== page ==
• Summary: The playoffs will have to wait another year for the Brewers. Greg Maddux gave up three runs and six hits in five innings for his 347th win as San Diego opened a two-game lead in the NL wild-card standings and remained one game behind Arizona in the NL West. The Pads' win, coupled with the Cubs' win over Cincinnati, knocked Milwaukee out of the playoff picture.
• Turning point: The Padres broke a 3-3 tie on Khalil Greene's double in the sixth and Greene added a two-run homer in the eighth to knock out the Brewers.
• Rally killer: The Brewers had a scoring chance in the eighth after Padres' reliever Heath Bell walked Prince Fielder and hit Corey Hart with one out. But Bell got Kevin Mench to fly out and struck out Joe Dillon to end the inning.
• Hunt for October: Milwaukee is out of the playoff picture, but the Padres have plenty of options. They took a two-game lead over the Mets and Rockies in the NL wild-card race and are a game behind Arizona for the NL West title.
• Quotable: "The .500 thing is irrelevant. I'd rather be in the playoffs with a sub-.500 record." -- Brewers center fielder Bill Hall, on finishing over .500
-- ESPN.com news services
Padres 6, Brewers 3
MILWAUKEE (AP) -- At the very least, the San Diego Padres will still be playing come Monday.
And while they came close for the first time in a long time, the Milwaukee Brewers will be bystanders for yet another October.
The Padres beat the Brewers 6-3 on Friday, assuring themselves of no worse than a tie for the NL wild card and eliminating Milwaukee from the postseason.
San Diego holds a two-game lead in the wild-card race over Colorado and New York with two games left. The Padres trail Arizona by one game in the NL West.
With so many teams left in contention, Greg Maddux (14-11) enjoyed pondering all the playoff scenarios.
"It's fun to talk about it, you know," said Maddux, who got his 347th win. "I mean, we could go to New York, Philly, Chicago or play at home. I guess we can't go to Arizona or Colorado. Or, we can have a one-game playoff anywhere, really, on Monday."
On the other side of the ballpark, the fun suddenly evaporated from Milwaukee's clubhouse.
"We didn't do what we needed to do," Brewers manager Ned Yost said.
Milwaukee entered two games behind the NL Central-leading Chicago Cubs. But the Brewers' loss, coupled with the Cubs' 6-0 victory at Cincinnati, sealed their fate.
Despite the promise of a hot start in April and a big division lead in June, Milwaukee missed the playoffs once again.
Yost said his young team met its goal of playing meaningful games in late September for the first time in a long time. And that experience, Yost said, will be invaluable come next year.
"Our kids gave their very, very best effort to see that happen," Yost said. "They just fell a little short."
Prince Fielder, the most prominent of the Brewers' young core, struggled to turn his thoughts from a disappointing present to a promising future.
"Nah," Fielder said, briefly looking up and shaking his head. "Not right now."
Milwaukee held an 8 1/2-game lead after beating Kansas City on June 23 but slumped in the second half. Several starting pitchers went into prolonged slumps, Ben Sheets got hurt again, and the bullpen wasn't good enough.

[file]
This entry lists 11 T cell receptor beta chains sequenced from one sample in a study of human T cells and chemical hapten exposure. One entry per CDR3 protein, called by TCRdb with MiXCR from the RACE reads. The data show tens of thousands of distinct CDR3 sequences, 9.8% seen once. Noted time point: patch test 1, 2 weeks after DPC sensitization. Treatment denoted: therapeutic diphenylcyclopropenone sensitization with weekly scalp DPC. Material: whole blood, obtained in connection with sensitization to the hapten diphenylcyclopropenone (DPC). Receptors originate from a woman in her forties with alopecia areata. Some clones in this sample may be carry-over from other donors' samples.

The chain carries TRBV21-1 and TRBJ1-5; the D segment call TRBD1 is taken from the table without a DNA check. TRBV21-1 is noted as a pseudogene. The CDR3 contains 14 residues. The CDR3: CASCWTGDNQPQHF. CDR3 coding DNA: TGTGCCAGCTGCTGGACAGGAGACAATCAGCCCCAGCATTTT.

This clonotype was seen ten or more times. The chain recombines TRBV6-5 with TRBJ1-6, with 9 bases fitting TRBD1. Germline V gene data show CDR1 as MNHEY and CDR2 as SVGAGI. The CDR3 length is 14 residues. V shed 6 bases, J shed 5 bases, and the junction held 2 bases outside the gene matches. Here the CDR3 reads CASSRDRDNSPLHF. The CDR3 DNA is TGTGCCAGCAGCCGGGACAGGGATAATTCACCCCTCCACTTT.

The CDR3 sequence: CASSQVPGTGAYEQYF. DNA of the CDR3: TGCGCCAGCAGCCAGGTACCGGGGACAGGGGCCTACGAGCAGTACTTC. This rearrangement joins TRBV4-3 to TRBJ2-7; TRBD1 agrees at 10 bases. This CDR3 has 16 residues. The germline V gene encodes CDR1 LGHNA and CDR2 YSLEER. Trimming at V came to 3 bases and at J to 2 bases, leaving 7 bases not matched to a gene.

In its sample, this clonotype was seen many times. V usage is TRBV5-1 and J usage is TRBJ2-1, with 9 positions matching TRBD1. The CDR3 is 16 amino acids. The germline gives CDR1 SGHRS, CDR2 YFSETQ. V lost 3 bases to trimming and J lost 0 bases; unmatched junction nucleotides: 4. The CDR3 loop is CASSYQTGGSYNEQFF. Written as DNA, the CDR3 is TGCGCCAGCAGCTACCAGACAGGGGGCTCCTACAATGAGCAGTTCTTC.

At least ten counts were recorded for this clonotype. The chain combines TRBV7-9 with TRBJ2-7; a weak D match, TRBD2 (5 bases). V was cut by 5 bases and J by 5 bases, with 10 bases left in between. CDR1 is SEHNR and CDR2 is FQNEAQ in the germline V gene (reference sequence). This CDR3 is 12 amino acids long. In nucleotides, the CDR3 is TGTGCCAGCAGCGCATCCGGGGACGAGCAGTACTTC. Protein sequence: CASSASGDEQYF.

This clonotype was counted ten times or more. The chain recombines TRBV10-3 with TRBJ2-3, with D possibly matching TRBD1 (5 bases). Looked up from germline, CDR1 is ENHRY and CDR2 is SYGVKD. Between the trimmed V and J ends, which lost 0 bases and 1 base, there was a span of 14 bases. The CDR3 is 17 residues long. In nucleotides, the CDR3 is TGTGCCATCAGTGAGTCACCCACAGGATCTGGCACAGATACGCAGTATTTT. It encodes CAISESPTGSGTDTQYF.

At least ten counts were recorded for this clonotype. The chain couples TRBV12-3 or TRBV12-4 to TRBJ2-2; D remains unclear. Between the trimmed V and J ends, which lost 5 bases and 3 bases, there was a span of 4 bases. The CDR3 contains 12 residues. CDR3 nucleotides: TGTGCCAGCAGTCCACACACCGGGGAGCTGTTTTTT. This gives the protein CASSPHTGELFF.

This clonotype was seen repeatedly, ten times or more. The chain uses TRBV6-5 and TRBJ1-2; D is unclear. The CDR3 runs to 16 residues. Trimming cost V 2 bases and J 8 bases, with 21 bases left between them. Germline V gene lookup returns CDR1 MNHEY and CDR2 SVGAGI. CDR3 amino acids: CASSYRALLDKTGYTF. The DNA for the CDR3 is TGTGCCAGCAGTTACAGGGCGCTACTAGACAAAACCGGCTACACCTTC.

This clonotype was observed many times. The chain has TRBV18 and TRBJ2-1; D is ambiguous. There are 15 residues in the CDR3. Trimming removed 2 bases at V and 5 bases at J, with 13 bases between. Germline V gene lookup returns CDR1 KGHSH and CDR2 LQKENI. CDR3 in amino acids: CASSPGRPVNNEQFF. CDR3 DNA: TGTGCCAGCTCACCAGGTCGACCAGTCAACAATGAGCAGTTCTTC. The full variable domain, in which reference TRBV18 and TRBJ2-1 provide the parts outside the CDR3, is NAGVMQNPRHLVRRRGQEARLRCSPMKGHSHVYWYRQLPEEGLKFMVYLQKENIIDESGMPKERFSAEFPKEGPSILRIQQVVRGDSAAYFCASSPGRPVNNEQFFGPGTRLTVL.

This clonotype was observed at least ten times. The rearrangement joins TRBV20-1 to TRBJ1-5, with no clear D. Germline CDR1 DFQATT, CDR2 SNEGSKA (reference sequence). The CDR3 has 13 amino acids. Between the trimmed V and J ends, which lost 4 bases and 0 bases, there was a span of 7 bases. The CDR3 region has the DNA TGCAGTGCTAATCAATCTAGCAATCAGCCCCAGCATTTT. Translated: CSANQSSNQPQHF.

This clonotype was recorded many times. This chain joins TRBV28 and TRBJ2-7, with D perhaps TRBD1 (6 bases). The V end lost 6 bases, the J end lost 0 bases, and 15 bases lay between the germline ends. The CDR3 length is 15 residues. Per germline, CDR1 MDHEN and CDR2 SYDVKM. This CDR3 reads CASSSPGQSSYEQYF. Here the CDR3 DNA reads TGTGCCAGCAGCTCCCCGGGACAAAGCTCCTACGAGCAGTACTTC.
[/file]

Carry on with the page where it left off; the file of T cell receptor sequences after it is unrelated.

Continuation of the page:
Yost said the team still had one goal to shoot for: By winning one of their last two games, the Brewers would secure their first winning record since 1992.
"The .500 thing is irrelevant," center fielder Bill Hall said. "I'd rather be in the playoffs with a sub-.500 record."
After the Padres broke a 3-3 tie on Khalil Greene's RBI double off Claudio Vargas (11-6) in the sixth, the Brewers had a chance to come back in the bottom half when they loaded the bases with one out off reliever Joe Thatcher.
"Clay probably had the pitch of the night when he got the double play," Maddux said.
Greene added a two-run homer in the eighth, his 26th of the season.
"We've been a kind of middle-of-the-road team, but we've continued to play hard and try to win games that we keep close," Greene said. "We've been able to do that, I think, more often than not here lately."
With his team's playoff possibilities erased, Yost retained at least some semblance of a sense of humor.
"I was glad to make it through a game without getting thrown out," said Yost, who had been ejected from or suspended for four of the Brewers' previous five games. "It's been fun. It's been intense."
Chris Capuano gave up three runs and five hits in five innings. The Brewers have lost the last 22 games Capuano has appeared in, a stretch that includes 18 starts and four relief appearances. Capuano was banished to the bullpen in mid-August but recently returned to the rotation after No. 1 starter Ben Sheets injured his left hamstring. ... The commissioner's office revoked the three-game suspension assessed to RHP Seth McClung Thursday. The reliever and Yost were ejected Wednesday night after Albert Pujols of the St. Louis Cardinals was hit during a 7-3 loss. ... Maddux was picked off first base by Capuano in the third despite taking only a two-step lead off first base. ... Brewers 2B Rickie Weeks hit RHP Yovani Gallardo in the back with a line drive during batting practice. Gallardo eventually walked off the field, accompanied by a member of the training staff. ... Sheets, who might be available for bullpen duty, warmed up in the sixth.
- Home Plate Umpire - John Hirschbeck
- First Base Umpire - Bruce Froemming
- Second Base Umpire - Mark Wegner
- Third Base Umpire - Brian Runge